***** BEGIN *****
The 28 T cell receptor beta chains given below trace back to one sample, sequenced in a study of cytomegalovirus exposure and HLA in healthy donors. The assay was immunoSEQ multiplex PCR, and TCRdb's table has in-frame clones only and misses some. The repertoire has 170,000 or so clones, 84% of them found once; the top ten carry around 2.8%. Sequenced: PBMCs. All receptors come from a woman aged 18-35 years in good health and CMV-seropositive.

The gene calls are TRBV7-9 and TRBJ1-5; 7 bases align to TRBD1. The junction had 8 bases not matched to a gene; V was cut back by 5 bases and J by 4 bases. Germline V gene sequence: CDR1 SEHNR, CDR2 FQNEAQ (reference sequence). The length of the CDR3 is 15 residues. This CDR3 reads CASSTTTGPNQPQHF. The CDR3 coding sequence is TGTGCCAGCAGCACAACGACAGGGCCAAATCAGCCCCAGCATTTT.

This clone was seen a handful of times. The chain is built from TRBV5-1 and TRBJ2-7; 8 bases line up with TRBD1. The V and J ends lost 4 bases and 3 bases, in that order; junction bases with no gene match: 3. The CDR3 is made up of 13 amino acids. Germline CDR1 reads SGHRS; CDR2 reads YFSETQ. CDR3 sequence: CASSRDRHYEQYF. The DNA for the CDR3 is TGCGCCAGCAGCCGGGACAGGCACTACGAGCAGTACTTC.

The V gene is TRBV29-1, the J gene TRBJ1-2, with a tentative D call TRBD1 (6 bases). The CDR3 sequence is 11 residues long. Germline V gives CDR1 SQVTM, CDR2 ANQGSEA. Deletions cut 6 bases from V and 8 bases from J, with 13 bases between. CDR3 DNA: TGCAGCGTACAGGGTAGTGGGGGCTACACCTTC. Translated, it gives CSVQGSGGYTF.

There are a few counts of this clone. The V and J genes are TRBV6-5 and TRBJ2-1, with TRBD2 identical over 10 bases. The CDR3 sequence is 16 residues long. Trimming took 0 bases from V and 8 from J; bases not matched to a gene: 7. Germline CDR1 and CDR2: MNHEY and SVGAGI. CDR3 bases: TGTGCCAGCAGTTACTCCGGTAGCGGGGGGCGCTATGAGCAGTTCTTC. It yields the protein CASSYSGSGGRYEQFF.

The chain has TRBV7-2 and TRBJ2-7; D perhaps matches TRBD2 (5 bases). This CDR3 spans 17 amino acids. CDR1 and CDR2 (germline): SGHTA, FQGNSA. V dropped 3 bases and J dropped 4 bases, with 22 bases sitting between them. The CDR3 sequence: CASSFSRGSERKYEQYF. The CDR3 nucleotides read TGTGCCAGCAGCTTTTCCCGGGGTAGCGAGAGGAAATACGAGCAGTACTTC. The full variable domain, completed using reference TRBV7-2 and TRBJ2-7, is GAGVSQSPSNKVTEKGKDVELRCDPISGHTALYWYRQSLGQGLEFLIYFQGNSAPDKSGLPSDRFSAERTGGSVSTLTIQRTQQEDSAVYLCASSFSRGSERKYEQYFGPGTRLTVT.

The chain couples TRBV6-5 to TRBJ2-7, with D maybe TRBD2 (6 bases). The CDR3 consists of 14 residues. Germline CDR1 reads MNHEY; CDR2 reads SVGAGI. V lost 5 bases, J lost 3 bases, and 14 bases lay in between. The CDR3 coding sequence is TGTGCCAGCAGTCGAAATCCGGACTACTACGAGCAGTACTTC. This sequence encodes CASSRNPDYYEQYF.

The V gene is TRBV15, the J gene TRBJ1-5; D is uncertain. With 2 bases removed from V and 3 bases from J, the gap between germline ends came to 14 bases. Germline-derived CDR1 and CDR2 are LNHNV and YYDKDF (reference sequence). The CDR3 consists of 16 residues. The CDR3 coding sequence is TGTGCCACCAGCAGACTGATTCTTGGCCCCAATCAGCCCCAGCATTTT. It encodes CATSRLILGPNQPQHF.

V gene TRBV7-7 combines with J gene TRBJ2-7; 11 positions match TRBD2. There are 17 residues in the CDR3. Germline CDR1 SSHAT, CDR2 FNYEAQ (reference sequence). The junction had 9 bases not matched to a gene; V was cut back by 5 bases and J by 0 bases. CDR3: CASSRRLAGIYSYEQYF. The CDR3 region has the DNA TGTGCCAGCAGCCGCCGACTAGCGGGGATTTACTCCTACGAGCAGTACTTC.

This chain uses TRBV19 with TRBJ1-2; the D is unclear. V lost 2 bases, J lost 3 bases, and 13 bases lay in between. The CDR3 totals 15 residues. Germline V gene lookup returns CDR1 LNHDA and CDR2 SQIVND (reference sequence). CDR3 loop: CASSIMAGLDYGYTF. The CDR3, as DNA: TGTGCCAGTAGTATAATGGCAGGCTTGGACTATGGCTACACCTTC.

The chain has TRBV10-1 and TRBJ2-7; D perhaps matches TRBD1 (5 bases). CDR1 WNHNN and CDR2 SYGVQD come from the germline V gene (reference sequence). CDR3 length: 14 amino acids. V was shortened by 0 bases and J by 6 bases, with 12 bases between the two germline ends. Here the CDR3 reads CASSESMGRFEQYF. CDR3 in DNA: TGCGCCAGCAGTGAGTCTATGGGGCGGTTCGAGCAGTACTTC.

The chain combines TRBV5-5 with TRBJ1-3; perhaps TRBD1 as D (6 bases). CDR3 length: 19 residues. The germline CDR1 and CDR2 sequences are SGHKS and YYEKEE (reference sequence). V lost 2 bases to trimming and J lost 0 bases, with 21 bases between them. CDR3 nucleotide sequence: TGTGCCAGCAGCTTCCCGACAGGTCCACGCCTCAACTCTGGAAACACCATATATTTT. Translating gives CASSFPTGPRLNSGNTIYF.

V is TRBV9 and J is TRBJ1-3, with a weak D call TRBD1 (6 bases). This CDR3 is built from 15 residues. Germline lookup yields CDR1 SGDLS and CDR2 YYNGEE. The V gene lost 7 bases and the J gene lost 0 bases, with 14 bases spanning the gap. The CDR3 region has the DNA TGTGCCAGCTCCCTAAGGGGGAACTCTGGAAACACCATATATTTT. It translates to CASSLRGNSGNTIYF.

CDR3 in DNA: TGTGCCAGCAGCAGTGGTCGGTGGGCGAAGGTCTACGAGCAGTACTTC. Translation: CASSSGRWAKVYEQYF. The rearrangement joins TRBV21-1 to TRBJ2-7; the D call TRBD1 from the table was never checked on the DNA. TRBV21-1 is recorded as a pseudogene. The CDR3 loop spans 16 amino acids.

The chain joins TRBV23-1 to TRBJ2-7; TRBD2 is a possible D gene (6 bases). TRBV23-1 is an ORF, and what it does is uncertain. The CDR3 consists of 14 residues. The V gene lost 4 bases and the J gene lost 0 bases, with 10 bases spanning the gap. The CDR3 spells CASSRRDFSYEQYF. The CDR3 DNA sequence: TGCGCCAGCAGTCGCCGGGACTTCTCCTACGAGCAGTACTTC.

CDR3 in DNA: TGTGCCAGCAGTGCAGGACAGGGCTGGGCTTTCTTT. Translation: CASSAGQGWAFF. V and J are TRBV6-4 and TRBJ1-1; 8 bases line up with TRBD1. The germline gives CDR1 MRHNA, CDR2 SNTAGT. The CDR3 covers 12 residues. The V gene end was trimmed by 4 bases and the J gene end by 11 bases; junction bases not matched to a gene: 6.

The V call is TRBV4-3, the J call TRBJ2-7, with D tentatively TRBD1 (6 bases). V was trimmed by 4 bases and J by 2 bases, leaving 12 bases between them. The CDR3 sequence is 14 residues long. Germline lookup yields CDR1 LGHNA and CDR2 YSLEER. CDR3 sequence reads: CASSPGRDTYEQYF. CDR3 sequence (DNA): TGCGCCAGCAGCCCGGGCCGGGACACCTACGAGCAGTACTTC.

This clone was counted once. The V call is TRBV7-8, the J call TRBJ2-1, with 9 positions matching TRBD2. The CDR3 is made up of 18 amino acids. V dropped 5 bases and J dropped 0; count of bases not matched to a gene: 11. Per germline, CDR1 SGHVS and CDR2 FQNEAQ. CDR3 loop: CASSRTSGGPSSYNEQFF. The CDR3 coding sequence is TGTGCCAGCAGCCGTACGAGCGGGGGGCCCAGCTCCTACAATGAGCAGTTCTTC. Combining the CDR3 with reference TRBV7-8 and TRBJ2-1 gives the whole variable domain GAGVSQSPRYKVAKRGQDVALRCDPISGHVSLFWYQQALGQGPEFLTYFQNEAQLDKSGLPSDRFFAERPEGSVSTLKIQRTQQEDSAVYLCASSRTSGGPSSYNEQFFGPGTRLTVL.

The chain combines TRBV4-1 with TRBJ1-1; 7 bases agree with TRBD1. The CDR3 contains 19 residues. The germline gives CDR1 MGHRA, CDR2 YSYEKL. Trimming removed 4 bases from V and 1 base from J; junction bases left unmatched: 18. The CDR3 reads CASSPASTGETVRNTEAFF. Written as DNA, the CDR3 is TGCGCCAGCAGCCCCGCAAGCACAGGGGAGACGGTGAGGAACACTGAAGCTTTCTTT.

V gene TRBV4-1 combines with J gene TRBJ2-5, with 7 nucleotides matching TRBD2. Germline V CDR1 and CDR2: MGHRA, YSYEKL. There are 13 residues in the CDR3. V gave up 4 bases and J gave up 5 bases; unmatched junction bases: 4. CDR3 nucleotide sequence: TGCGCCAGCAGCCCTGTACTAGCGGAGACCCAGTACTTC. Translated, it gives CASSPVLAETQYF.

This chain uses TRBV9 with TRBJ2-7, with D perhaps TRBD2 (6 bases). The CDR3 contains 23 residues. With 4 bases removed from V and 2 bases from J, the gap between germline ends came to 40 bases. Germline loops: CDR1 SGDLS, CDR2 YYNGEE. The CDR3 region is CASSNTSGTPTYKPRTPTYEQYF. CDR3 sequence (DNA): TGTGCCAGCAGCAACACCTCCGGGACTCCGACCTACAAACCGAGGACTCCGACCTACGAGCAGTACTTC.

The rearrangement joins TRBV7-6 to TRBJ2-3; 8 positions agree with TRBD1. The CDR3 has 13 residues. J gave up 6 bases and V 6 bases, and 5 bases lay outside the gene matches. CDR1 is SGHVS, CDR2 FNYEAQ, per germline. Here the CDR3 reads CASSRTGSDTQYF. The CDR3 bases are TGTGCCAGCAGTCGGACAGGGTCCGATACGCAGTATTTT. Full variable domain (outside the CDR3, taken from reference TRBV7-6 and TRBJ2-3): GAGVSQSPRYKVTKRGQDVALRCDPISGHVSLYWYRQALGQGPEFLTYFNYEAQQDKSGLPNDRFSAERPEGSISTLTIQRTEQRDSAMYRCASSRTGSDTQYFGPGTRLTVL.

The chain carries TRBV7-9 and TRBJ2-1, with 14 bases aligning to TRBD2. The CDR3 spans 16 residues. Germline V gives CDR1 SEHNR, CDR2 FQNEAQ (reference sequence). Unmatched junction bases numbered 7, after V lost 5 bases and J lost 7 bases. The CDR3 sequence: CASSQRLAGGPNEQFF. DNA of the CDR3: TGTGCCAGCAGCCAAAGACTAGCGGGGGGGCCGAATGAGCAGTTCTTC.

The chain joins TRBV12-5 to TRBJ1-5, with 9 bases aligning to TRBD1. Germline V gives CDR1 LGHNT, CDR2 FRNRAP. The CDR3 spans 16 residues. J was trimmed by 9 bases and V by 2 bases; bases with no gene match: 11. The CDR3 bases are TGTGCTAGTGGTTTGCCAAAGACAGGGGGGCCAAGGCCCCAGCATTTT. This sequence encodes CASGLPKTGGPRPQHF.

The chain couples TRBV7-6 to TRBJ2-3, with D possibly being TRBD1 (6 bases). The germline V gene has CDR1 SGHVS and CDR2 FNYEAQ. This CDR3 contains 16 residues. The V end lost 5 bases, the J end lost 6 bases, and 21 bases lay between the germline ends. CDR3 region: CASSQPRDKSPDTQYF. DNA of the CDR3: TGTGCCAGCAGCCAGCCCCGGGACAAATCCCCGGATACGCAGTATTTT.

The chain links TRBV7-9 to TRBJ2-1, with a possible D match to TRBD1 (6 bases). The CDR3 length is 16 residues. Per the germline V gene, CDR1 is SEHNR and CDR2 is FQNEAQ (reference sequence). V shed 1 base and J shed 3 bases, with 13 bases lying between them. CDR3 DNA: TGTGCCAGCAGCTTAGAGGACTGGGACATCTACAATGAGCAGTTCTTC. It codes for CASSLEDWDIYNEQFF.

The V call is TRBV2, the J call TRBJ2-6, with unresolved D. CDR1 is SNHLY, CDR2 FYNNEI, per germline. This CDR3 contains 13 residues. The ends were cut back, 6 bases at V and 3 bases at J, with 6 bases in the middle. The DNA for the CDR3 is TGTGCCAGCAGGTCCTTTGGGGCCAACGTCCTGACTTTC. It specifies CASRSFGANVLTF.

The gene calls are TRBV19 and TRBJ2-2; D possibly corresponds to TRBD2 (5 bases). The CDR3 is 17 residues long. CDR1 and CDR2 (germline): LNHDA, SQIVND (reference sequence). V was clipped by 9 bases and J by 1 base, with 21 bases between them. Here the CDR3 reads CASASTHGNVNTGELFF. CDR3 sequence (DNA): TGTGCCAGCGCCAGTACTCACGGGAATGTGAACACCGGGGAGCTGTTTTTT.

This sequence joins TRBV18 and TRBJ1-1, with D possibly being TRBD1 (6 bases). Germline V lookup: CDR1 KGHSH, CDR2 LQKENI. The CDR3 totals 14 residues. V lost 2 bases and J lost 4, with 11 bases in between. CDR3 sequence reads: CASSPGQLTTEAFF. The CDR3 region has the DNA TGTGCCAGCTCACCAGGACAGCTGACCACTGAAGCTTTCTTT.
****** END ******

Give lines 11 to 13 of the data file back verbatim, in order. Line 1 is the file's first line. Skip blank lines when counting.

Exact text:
The chain has TRBV10-1 and TRBJ2-7; D perhaps matches TRBD1 (5 bases). CDR1 WNHNN and CDR2 SYGVQD come from the germline V gene (reference sequence). CDR3 length: 14 amino acids. V was shortened by 0 bases and J by 6 bases, with 12 bases between the two germline ends. Here the CDR3 reads CASSESMGRFEQYF. CDR3 in DNA: TGCGCCAGCAGTGAGTCTATGGGGCGGTTCGAGCAGTACTTC.

The chain combines TRBV5-5 with TRBJ1-3; perhaps TRBD1 as D (6 bases). CDR3 length: 19 residues. The germline CDR1 and CDR2 sequences are SGHKS and YYEKEE (reference sequence). V lost 2 bases to trimming and J lost 0 bases, with 21 bases between them. CDR3 nucleotide sequence: TGTGCCAGCAGCTTCCCGACAGGTCCACGCCTCAACTCTGGAAACACCATATATTTT. Translating gives CASSFPTGPRLNSGNTIYF.

V is TRBV9 and J is TRBJ1-3, with a weak D call TRBD1 (6 bases). This CDR3 is built from 15 residues. Germline lookup yields CDR1 SGDLS and CDR2 YYNGEE. The V gene lost 7 bases and the J gene lost 0 bases, with 14 bases spanning the gap. The CDR3 region has the DNA TGTGCCAGCTCCCTAAGGGGGAACTCTGGAAACACCATATATTTT. It translates to CASSLRGNSGNTIYF.